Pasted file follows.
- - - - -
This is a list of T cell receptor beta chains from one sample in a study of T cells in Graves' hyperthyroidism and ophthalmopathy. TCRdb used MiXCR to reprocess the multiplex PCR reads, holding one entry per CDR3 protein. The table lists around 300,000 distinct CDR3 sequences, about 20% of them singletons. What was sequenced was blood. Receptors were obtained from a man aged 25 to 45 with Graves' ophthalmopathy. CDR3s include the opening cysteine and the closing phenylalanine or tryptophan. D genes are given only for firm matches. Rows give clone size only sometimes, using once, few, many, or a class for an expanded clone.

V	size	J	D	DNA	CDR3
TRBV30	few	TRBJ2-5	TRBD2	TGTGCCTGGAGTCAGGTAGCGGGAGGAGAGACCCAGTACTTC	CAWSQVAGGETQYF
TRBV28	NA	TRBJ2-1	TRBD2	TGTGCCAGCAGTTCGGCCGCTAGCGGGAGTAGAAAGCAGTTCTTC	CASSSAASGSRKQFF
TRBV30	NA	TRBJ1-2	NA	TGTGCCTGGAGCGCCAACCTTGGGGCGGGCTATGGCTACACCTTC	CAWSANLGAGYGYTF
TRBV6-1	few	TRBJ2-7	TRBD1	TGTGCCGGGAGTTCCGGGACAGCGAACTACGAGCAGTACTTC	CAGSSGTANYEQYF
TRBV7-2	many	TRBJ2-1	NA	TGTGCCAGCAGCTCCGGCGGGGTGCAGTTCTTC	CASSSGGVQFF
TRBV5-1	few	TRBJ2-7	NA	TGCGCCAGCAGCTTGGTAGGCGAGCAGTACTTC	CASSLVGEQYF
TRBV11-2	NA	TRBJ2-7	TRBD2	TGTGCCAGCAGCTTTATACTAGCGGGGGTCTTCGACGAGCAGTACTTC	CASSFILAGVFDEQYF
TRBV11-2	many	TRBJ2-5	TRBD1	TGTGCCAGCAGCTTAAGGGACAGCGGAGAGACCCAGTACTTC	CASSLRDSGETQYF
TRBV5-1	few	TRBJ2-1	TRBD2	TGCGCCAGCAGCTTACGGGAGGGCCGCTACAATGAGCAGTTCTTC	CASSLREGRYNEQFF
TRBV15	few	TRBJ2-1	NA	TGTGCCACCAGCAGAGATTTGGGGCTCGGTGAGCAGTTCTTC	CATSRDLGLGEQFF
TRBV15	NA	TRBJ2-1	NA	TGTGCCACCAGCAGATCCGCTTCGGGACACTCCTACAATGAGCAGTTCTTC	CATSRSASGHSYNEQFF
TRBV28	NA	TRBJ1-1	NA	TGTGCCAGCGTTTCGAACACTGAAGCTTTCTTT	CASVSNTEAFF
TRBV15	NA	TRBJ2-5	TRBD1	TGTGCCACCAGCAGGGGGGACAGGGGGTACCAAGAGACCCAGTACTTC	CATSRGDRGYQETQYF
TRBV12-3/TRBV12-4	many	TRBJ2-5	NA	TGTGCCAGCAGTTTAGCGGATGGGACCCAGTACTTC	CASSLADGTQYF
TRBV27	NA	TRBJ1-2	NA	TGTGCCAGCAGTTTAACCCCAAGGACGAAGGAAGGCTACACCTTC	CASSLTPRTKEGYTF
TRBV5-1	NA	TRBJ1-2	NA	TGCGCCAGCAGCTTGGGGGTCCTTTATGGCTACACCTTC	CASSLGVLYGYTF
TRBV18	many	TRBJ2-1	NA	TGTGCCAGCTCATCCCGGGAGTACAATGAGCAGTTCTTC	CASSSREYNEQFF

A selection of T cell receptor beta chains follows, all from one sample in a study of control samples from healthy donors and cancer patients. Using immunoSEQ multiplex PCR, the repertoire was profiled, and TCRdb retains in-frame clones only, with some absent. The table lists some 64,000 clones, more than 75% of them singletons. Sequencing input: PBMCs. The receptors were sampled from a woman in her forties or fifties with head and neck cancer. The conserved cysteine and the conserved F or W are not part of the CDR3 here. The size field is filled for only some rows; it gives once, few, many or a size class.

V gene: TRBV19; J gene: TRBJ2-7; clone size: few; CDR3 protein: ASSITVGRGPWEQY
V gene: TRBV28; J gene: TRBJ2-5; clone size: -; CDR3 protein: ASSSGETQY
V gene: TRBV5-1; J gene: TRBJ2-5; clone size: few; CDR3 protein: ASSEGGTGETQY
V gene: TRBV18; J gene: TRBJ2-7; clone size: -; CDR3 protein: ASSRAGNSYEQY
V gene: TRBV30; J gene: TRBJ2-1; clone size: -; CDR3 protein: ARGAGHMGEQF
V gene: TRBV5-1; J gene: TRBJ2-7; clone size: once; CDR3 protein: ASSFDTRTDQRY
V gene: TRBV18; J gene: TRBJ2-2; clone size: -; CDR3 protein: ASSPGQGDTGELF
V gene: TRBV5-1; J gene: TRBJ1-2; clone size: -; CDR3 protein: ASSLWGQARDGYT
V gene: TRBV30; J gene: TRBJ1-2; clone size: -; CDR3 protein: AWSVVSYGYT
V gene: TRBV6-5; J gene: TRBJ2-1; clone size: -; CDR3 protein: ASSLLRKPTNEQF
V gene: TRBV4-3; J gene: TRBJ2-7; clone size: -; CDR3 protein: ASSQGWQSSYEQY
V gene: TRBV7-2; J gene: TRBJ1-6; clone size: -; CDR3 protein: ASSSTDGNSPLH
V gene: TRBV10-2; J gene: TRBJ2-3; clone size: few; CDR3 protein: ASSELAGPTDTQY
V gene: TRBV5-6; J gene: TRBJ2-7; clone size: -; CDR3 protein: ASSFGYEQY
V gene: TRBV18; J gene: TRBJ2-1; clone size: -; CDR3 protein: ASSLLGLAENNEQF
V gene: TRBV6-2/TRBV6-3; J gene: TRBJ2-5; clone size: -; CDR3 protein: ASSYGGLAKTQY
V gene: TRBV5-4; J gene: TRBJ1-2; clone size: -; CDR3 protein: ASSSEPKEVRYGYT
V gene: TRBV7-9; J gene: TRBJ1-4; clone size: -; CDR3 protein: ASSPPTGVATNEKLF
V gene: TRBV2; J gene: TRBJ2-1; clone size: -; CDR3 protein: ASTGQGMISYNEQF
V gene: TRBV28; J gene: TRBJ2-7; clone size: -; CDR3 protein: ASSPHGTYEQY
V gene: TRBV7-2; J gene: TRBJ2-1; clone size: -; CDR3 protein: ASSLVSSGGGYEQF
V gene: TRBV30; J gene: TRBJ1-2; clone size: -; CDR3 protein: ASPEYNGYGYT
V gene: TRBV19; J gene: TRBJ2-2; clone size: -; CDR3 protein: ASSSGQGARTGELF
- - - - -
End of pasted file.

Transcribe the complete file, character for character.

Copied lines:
This is a list of T cell receptor beta chains from one sample in a study of T cells in Graves' hyperthyroidism and ophthalmopathy. TCRdb used MiXCR to reprocess the multiplex PCR reads, holding one entry per CDR3 protein. The table lists around 300,000 distinct CDR3 sequences, about 20% of them singletons. What was sequenced was blood. Receptors were obtained from a man aged 25 to 45 with Graves' ophthalmopathy. CDR3s include the opening cysteine and the closing phenylalanine or tryptophan. D genes are given only for firm matches. Rows give clone size only sometimes, using once, few, many, or a class for an expanded clone.

V	size	J	D	DNA	CDR3
TRBV30	few	TRBJ2-5	TRBD2	TGTGCCTGGAGTCAGGTAGCGGGAGGAGAGACCCAGTACTTC	CAWSQVAGGETQYF
TRBV28	NA	TRBJ2-1	TRBD2	TGTGCCAGCAGTTCGGCCGCTAGCGGGAGTAGAAAGCAGTTCTTC	CASSSAASGSRKQFF
TRBV30	NA	TRBJ1-2	NA	TGTGCCTGGAGCGCCAACCTTGGGGCGGGCTATGGCTACACCTTC	CAWSANLGAGYGYTF
TRBV6-1	few	TRBJ2-7	TRBD1	TGTGCCGGGAGTTCCGGGACAGCGAACTACGAGCAGTACTTC	CAGSSGTANYEQYF
TRBV7-2	many	TRBJ2-1	NA	TGTGCCAGCAGCTCCGGCGGGGTGCAGTTCTTC	CASSSGGVQFF
TRBV5-1	few	TRBJ2-7	NA	TGCGCCAGCAGCTTGGTAGGCGAGCAGTACTTC	CASSLVGEQYF
TRBV11-2	NA	TRBJ2-7	TRBD2	TGTGCCAGCAGCTTTATACTAGCGGGGGTCTTCGACGAGCAGTACTTC	CASSFILAGVFDEQYF
TRBV11-2	many	TRBJ2-5	TRBD1	TGTGCCAGCAGCTTAAGGGACAGCGGAGAGACCCAGTACTTC	CASSLRDSGETQYF
TRBV5-1	few	TRBJ2-1	TRBD2	TGCGCCAGCAGCTTACGGGAGGGCCGCTACAATGAGCAGTTCTTC	CASSLREGRYNEQFF
TRBV15	few	TRBJ2-1	NA	TGTGCCACCAGCAGAGATTTGGGGCTCGGTGAGCAGTTCTTC	CATSRDLGLGEQFF
TRBV15	NA	TRBJ2-1	NA	TGTGCCACCAGCAGATCCGCTTCGGGACACTCCTACAATGAGCAGTTCTTC	CATSRSASGHSYNEQFF
TRBV28	NA	TRBJ1-1	NA	TGTGCCAGCGTTTCGAACACTGAAGCTTTCTTT	CASVSNTEAFF
TRBV15	NA	TRBJ2-5	TRBD1	TGTGCCACCAGCAGGGGGGACAGGGGGTACCAAGAGACCCAGTACTTC	CATSRGDRGYQETQYF
TRBV12-3/TRBV12-4	many	TRBJ2-5	NA	TGTGCCAGCAGTTTAGCGGATGGGACCCAGTACTTC	CASSLADGTQYF
TRBV27	NA	TRBJ1-2	NA	TGTGCCAGCAGTTTAACCCCAAGGACGAAGGAAGGCTACACCTTC	CASSLTPRTKEGYTF
TRBV5-1	NA	TRBJ1-2	NA	TGCGCCAGCAGCTTGGGGGTCCTTTATGGCTACACCTTC	CASSLGVLYGYTF
TRBV18	many	TRBJ2-1	NA	TGTGCCAGCTCATCCCGGGAGTACAATGAGCAGTTCTTC	CASSSREYNEQFF

A selection of T cell receptor beta chains follows, all from one sample in a study of control samples from healthy donors and cancer patients. Using immunoSEQ multiplex PCR, the repertoire was profiled, and TCRdb retains in-frame clones only, with some absent. The table lists some 64,000 clones, more than 75% of them singletons. Sequencing input: PBMCs. The receptors were sampled from a woman in her forties or fifties with head and neck cancer. The conserved cysteine and the conserved F or W are not part of the CDR3 here. The size field is filled for only some rows; it gives once, few, many or a size class.

V gene: TRBV19; J gene: TRBJ2-7; clone size: few; CDR3 protein: ASSITVGRGPWEQY
V gene: TRBV28; J gene: TRBJ2-5; clone size: -; CDR3 protein: ASSSGETQY
V gene: TRBV5-1; J gene: TRBJ2-5; clone size: few; CDR3 protein: ASSEGGTGETQY
V gene: TRBV18; J gene: TRBJ2-7; clone size: -; CDR3 protein: ASSRAGNSYEQY
V gene: TRBV30; J gene: TRBJ2-1; clone size: -; CDR3 protein: ARGAGHMGEQF
V gene: TRBV5-1; J gene: TRBJ2-7; clone size: once; CDR3 protein: ASSFDTRTDQRY
V gene: TRBV18; J gene: TRBJ2-2; clone size: -; CDR3 protein: ASSPGQGDTGELF
V gene: TRBV5-1; J gene: TRBJ1-2; clone size: -; CDR3 protein: ASSLWGQARDGYT
V gene: TRBV30; J gene: TRBJ1-2; clone size: -; CDR3 protein: AWSVVSYGYT
V gene: TRBV6-5; J gene: TRBJ2-1; clone size: -; CDR3 protein: ASSLLRKPTNEQF
V gene: TRBV4-3; J gene: TRBJ2-7; clone size: -; CDR3 protein: ASSQGWQSSYEQY
V gene: TRBV7-2; J gene: TRBJ1-6; clone size: -; CDR3 protein: ASSSTDGNSPLH
V gene: TRBV10-2; J gene: TRBJ2-3; clone size: few; CDR3 protein: ASSELAGPTDTQY
V gene: TRBV5-6; J gene: TRBJ2-7; clone size: -; CDR3 protein: ASSFGYEQY
V gene: TRBV18; J gene: TRBJ2-1; clone size: -; CDR3 protein: ASSLLGLAENNEQF
V gene: TRBV6-2/TRBV6-3; J gene: TRBJ2-5; clone size: -; CDR3 protein: ASSYGGLAKTQY
V gene: TRBV5-4; J gene: TRBJ1-2; clone size: -; CDR3 protein: ASSSEPKEVRYGYT
V gene: TRBV7-9; J gene: TRBJ1-4; clone size: -; CDR3 protein: ASSPPTGVATNEKLF
V gene: TRBV2; J gene: TRBJ2-1; clone size: -; CDR3 protein: ASTGQGMISYNEQF
V gene: TRBV28; J gene: TRBJ2-7; clone size: -; CDR3 protein: ASSPHGTYEQY
V gene: TRBV7-2; J gene: TRBJ2-1; clone size: -; CDR3 protein: ASSLVSSGGGYEQF
V gene: TRBV30; J gene: TRBJ1-2; clone size: -; CDR3 protein: ASPEYNGYGYT
V gene: TRBV19; J gene: TRBJ2-2; clone size: -; CDR3 protein: ASSSGQGARTGELF